It’s five months after January, how’s your 2016 New Year’s resolution going? Have you completed the squat challenge, called your grandmother, quit stalking your ex on Facebook, found love, read Nietzsche, and lived life to the fullest yet? No? That’s what we thought, but hey, you’re not alone and we feel you. Right now, the typical approach to ‘bettering’ ourselves includes a complete overhaul of our mindset and everyday routine. No wonder 88% of Americans give up on their resolutions; it’s an admirable human endeavour that is incompatible with our modern soul. Ironically, to us Millennials, the generation most keen to better ourselves, who religiously buy into services that do the heavy lifting for us, the New Year’s resolution seems like a lot of the lifting with barely any payoff.

The New Year’s resolution is not a modern phenomenon. The concept has existed across religions and cultures throughout history. At the core, it’s human beings attempting to fix and align themselves with what society considers aspirational at the time (FYI, in 2016, if I ask ‘does my butt look big in this’, you better say yes.) The approach hasn’t changed much: we get furiously drunk at the start of each year, grasp the fact of our own mortality, and promise to #getstrong #eatclean #dreambig. But the reality is an #epicfail.

As two strategists at Sylvain Labs, we wondered if perhaps the way we traditionally approach New Year’s resolutions needs a bit of an update? We decided to explore this question by throwing ourselves into a month long experiment testing our ability (or inability) to undertake new habits. Our friends and colleagues followed our progress on this blog where we posted daily updates on our highs and lows. Our aim was to observe the common successes and pitfalls of New Year’s resolutions, and to see if there could be another, perhaps more realistic and enjoyable road to success.

The Problem: Experience Has Taught Us To Expect Failure

As New Year's eve approached last year, we noticed a good amount of anti-resolution sentiment amongst our online and offline friends. Even our family members, who used to support and encourage us, have supplanted their cheering with dramatic eye rolling at our deluded vows.  It’s no surprise people are bitter about resolutions they know we all break.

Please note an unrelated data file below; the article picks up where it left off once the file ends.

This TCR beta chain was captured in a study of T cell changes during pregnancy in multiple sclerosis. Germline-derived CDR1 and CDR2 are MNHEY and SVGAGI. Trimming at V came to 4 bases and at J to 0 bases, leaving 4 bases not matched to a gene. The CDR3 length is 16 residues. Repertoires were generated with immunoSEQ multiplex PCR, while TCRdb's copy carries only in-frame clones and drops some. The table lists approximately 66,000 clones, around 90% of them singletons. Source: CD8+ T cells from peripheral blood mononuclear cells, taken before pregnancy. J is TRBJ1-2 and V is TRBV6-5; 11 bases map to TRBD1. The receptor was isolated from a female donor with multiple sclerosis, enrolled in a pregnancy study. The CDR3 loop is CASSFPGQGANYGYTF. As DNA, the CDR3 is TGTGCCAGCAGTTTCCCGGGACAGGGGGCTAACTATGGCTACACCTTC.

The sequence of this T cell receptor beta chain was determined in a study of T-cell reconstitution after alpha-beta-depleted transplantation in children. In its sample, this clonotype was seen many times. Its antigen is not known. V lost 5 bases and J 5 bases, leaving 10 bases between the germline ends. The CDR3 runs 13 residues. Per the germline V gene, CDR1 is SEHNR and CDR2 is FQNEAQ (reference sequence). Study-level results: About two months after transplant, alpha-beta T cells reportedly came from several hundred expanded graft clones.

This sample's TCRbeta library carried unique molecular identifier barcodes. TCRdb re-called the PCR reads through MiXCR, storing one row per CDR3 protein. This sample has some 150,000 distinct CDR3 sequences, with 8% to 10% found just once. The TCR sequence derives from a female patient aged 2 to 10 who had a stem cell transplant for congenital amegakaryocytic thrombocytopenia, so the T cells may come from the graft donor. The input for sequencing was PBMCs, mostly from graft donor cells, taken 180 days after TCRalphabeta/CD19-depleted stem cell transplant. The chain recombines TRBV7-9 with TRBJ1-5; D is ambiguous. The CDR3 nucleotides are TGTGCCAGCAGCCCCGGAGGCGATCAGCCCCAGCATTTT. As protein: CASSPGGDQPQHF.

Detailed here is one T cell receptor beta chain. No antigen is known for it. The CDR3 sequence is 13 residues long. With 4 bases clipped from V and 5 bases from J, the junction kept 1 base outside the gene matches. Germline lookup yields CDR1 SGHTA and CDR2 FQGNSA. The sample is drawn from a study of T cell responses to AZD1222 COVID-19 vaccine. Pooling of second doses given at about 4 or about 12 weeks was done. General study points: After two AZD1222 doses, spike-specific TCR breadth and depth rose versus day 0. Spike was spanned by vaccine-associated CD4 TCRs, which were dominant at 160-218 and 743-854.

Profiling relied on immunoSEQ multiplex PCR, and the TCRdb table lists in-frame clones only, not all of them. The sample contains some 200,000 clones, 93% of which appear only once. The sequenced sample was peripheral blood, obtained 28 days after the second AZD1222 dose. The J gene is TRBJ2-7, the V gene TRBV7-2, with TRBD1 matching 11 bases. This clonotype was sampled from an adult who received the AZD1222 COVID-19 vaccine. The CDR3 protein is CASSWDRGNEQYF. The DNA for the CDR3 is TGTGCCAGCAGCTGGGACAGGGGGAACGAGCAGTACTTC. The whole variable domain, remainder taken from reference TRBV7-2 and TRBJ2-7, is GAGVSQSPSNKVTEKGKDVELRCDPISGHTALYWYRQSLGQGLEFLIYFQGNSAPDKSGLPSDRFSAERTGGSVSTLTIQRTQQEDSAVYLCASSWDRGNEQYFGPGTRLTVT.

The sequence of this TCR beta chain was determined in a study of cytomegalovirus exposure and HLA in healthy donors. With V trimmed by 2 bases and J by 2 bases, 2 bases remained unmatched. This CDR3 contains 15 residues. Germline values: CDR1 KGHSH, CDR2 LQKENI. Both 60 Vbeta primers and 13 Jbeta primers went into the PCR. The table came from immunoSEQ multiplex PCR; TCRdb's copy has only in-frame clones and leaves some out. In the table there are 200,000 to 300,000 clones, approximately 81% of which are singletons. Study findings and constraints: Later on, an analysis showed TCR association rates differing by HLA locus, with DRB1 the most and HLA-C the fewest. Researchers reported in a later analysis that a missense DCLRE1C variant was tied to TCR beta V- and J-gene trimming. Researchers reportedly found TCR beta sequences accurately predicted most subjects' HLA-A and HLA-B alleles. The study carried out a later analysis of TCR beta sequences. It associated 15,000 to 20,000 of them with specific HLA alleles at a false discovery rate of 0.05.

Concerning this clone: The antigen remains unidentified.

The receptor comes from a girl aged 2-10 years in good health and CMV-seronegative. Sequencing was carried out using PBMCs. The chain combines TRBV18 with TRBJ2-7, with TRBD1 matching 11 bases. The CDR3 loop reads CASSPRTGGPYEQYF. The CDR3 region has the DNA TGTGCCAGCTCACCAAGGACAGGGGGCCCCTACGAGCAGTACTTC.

Searches for ‘resolution’, ‘diet’, and ‘fitness’ dramatically spike on Google every New Year, and then fade until the next January. It’s like society has a collective existential crisis at the end of each year, decides this year will be different, and then gives up by mid-January. Did we even try?

Old Model, New Lives
As millennials, we have grown accustomed to products and services that simplify our lives and basically reward us for existing. After all, we are the coddled generation. And we love it.

Yet, the defining principles of a New Year’s resolution encompass everything we try to avoid: it’s hard, uncompromising, no fun, a full-time commitment, and preachy. It’s not that we Millennials have short attention spans, we just don’t have to be patient when there is a shortcut to everything. The irony for the so called lazy generation is that we are also the most determined to disrupt the status quo. We want self reform but only if it’s done our way: 94% of Millennials reported making personal improvement commitments. They also spend twice the amount as Boomers on self-improvement, yet have half the discretionary income. (Forbes).

If the New Year’s resolution is all about setting ambitious (often ambiguous) goals that, when not met, drain our confidence and shed light on our flaws, then it’s clearly time to find an alternative approach. One that suits our new lifestyle of high expectations, tight timelines, self reward, and constant entertainment.

The 30 Day Challenge: A Solution for The Snapchat Generation
Julie Beck writes in The Atlantic “The word resolution— simultaneously suggests a beginning (setting a goal) and an end (achieving that goal), but it doesn’t say much about the middle.” To us, the 30 Day Challenge is all about the middle and that’s where the solution lies.

While New Year’s resolutions tend to be vague, long-term goals*, a challenge is more tangible because it forces you to reframe those long term goals into daily actions.